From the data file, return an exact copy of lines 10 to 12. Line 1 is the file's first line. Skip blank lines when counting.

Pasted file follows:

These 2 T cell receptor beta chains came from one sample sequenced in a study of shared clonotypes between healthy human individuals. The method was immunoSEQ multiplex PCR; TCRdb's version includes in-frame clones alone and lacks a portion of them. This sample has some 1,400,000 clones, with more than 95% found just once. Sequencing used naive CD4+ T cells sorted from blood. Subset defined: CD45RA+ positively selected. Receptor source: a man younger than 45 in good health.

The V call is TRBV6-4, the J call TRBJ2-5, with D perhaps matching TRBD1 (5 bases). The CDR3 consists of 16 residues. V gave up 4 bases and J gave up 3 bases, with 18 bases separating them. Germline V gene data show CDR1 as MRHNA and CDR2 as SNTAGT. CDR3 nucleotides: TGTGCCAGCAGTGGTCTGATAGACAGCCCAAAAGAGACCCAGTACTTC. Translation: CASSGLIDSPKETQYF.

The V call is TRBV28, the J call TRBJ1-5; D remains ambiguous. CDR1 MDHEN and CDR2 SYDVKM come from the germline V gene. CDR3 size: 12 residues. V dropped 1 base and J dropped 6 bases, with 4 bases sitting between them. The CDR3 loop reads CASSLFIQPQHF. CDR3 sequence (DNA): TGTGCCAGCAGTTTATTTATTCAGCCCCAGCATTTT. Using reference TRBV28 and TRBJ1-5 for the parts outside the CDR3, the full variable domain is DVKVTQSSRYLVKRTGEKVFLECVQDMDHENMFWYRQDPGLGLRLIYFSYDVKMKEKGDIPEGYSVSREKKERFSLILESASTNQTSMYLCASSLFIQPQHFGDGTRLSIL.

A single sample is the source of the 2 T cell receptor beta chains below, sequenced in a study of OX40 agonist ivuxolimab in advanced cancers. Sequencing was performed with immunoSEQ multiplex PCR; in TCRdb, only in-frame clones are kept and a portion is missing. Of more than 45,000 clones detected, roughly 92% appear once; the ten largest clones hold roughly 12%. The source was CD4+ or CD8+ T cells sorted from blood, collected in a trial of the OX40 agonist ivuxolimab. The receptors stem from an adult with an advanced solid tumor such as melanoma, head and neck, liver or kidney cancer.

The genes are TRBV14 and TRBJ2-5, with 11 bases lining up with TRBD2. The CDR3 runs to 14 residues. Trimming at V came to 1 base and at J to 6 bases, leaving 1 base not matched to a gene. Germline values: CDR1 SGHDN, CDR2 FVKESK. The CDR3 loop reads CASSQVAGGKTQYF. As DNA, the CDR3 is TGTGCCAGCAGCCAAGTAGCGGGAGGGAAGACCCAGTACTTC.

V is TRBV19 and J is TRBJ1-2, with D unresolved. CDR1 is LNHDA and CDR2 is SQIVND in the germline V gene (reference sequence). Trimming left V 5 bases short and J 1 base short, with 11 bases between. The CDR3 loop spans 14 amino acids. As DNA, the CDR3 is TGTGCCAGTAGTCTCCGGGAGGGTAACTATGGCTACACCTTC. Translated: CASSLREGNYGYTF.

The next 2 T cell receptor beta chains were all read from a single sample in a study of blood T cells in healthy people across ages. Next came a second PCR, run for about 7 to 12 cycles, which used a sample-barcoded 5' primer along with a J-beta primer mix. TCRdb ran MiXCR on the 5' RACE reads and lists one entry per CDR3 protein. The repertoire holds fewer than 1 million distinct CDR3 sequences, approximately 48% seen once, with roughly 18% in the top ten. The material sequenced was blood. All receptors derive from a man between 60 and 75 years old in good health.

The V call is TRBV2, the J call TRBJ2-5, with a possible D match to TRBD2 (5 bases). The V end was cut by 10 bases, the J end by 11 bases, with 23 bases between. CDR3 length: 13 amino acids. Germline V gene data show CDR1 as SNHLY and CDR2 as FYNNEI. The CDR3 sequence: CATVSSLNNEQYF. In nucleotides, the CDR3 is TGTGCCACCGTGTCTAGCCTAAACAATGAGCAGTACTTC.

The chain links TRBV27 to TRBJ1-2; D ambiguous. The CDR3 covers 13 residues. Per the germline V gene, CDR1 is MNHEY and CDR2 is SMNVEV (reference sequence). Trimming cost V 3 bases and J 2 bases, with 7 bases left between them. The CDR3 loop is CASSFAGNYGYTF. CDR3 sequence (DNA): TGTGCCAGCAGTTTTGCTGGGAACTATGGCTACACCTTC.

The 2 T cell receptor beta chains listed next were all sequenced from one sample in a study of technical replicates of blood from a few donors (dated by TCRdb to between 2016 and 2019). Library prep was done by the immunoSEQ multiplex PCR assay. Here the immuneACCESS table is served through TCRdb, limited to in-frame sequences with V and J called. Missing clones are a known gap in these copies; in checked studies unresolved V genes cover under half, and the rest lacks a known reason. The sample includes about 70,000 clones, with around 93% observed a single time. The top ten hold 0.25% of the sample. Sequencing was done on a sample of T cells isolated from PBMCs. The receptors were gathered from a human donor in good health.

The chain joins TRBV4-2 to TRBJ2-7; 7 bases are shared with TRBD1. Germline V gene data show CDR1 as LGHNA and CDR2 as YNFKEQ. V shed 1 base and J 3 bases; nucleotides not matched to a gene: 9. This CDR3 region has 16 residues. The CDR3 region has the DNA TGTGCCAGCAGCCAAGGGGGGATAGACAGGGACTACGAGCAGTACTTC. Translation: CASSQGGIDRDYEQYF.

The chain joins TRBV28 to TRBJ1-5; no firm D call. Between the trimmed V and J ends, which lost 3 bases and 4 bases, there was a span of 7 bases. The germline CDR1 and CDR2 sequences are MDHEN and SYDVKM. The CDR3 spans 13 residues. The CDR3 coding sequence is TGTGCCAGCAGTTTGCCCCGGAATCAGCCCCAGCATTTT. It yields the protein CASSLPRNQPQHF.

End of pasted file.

The 2 T cell receptor beta chains listed next were all sequenced from one sample in a study of technical replicates of blood from a few donors (dated by TCRdb to between 2016 and 2019). Library prep was done by the immunoSEQ multiplex PCR assay. Here the immuneACCESS table is served through TCRdb, limited to in-frame sequences with V and J called. Missing clones are a known gap in these copies; in checked studies unresolved V genes cover under half, and the rest lacks a known reason. The sample includes about 70,000 clones, with around 93% observed a single time. The top ten hold 0.25% of the sample. Sequencing was done on a sample of T cells isolated from PBMCs. The receptors were gathered from a human donor in good health.

The chain joins TRBV4-2 to TRBJ2-7; 7 bases are shared with TRBD1. Germline V gene data show CDR1 as LGHNA and CDR2 as YNFKEQ. V shed 1 base and J 3 bases; nucleotides not matched to a gene: 9. This CDR3 region has 16 residues. The CDR3 region has the DNA TGTGCCAGCAGCCAAGGGGGGATAGACAGGGACTACGAGCAGTACTTC. Translation: CASSQGGIDRDYEQYF.

The chain joins TRBV28 to TRBJ1-5; no firm D call. Between the trimmed V and J ends, which lost 3 bases and 4 bases, there was a span of 7 bases. The germline CDR1 and CDR2 sequences are MDHEN and SYDVKM. The CDR3 spans 13 residues. The CDR3 coding sequence is TGTGCCAGCAGTTTGCCCCGGAATCAGCCCCAGCATTTT. It yields the protein CASSLPRNQPQHF.